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Tuesday, March 3, 2015

Niagara - are the falls really frozen ??

Remember this song from Jayashankar starrer ‘Ore vaanam ore bhoomi’ – ‘malairani munthanai’ sung by Vani Jayaram and Jolly Abraham – lyrics of Kannadasan and music of MS Viswanathan in the background of Niagara falls.

‘Niagara Falls’  is the collective name for three waterfalls that straddle the international border between Canada and the United States; more specifically, between the province of Ontario and the state of New York.  From largest to smallest, the three waterfalls are the Horseshoe Falls, the American Falls and the Bridal Veil Falls. The Horseshoe Falls lie mostly on the Canadian side.   Located on the Niagara River, which drains Lake Erie into Lake Ontario, the combined falls form the highest flow rate of any waterfall in the world, with a vertical drop of more than 165 feet (50 m). Horseshoe Falls is the most powerful waterfall in North America, as measured by vertical height and also by flow rate. Niagara Falls were formed when glaciers receded at the end of the Wisconsin glaciation (the last ice age), and water from the newly formed Great Lakes carved a path.  While not exceptionally high, the Niagara Falls are very wide.

The Niagara Falls are renowned both for their beauty and as a valuable source of hydroelectric power. Managing the balance between recreational, commercial, and industrial uses has been a challenge for the stewards of the falls since the 19th century. Now it is reported in many newspapers including Daily Mail that - Niagara Falls has frozen over as extreme winter weather continues across the East Coast - and it is going to get even colder.

Extreme winter weather has been causing problems for millions across the East Coast, but it has also made for some beautiful sights. Among those beautiful sights is Niagara Falls, which has now frozen over due to temperatures which dropped to 16F on Wednesday. And it looks like the popular tourist destination may stay frozen, as temperatures are expected to drop even lower.  The attention the Falls is receiving is bringing a crowd to view them in their majestic, winter splendor!' said the  communications & community relations manager for the Falls.   Yet another arctic blast is set to strike the central and eastern United States on Wednesday evening, bringing sub-zero temperatures to many parts; then things are going to get even colder.

The cold weather will also bring with it high winds, this time some reaching 40 mph in areas.  Meanwhile, the effects of this weekend's winter weather are still being felt by the 330,000 people without power in Georgia, North Carolina, South Carolina and Tennessee.  The storm system left more than a foot of snow in parts of the South, while an accompanying ice storm caused a number of fatal road accidents. All government offices in Washington DC were closed on Tuesday due to the dangerous blend of snow and ice that has made travel increasingly difficult.  Meanwhile, Strawberry Plains, Tennessee, saw a ¾-inch coating of ice, according to NBC.  In Philadelphia, a medical center is set to be demolished as after a fire broke out the water used to put out the blaze has caused thick ice to form all over the structure.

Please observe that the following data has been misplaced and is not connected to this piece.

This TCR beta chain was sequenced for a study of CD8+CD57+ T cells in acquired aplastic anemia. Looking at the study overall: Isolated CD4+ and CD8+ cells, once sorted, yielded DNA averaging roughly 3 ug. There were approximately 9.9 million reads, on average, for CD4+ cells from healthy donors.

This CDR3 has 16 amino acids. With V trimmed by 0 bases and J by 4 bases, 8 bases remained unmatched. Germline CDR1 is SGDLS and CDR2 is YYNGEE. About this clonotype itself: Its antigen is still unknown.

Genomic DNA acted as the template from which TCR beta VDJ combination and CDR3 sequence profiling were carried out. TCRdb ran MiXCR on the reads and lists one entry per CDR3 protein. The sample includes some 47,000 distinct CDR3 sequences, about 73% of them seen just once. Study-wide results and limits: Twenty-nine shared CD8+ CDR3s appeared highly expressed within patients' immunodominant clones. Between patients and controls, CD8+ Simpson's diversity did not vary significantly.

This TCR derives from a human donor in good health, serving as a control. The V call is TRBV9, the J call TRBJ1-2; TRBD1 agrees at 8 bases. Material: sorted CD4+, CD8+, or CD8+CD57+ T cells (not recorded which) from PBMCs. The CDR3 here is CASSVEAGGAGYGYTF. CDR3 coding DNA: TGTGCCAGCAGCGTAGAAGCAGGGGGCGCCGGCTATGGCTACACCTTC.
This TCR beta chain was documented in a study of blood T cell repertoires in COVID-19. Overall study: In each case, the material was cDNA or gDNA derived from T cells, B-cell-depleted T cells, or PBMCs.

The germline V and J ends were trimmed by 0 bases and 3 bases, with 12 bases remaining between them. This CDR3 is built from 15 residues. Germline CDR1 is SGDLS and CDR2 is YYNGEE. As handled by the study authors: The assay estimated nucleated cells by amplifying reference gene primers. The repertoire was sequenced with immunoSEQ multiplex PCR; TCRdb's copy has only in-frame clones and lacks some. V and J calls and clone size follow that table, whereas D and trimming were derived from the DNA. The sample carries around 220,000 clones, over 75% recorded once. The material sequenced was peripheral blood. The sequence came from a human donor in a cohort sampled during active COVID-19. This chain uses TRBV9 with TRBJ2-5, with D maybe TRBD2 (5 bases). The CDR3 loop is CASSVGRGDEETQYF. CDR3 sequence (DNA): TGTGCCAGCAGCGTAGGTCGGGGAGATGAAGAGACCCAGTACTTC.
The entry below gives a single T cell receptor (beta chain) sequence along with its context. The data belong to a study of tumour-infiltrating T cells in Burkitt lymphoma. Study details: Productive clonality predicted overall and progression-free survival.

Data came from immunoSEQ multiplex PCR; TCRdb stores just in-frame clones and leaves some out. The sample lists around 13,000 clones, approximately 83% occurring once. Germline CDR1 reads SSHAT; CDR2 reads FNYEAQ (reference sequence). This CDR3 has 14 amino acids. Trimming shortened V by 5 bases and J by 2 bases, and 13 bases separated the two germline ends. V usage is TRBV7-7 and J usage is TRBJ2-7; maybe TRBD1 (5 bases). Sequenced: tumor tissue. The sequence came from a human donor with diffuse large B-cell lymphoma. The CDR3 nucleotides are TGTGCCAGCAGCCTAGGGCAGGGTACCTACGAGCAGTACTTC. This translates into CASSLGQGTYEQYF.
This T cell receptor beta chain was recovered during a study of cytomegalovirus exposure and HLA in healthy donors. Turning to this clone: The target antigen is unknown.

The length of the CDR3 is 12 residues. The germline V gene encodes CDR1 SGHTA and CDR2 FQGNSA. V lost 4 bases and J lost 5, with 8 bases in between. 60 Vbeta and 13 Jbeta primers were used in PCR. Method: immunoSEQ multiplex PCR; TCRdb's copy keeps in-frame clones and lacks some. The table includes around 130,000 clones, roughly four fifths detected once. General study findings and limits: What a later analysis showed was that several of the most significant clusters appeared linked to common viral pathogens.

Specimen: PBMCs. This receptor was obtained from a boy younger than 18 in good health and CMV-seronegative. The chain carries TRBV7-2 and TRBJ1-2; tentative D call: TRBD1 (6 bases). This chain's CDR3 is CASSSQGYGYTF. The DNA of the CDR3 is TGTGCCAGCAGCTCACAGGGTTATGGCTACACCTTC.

Even as we read this a report in Firstpost of 25.2.15 states the icy spectacle, brought on by weeks of severe cold, has drawn a steady flow of intrepid tourists. But are the Falls really frozen? Not exactly.  It states that the water never actually stops flowing underneath. That is no accident: the Niagara River is an important source of hydropower, so a long ice boom made of steel catches any icebergs, while ice cutters work around the clock to prevent the Falls from jamming up.  If it's cold enough for long enough, an ice bridge forms along the river, connecting the US and Canada. Day-trippers once enjoyed sledding and drinking on the ice bridge until 1912, when it broke up and three people died — a Canadian couple who became stranded on a piece of ice and an American teenager who tried to save them. Their story is the subject of an online graphic novel, Hecock, named for the Cleveland teen who died. Walking anywhere on the ice has been strictly banned ever since.

Interesting indeed
With regards – S. Sampathkumar

18th Feb 2015.

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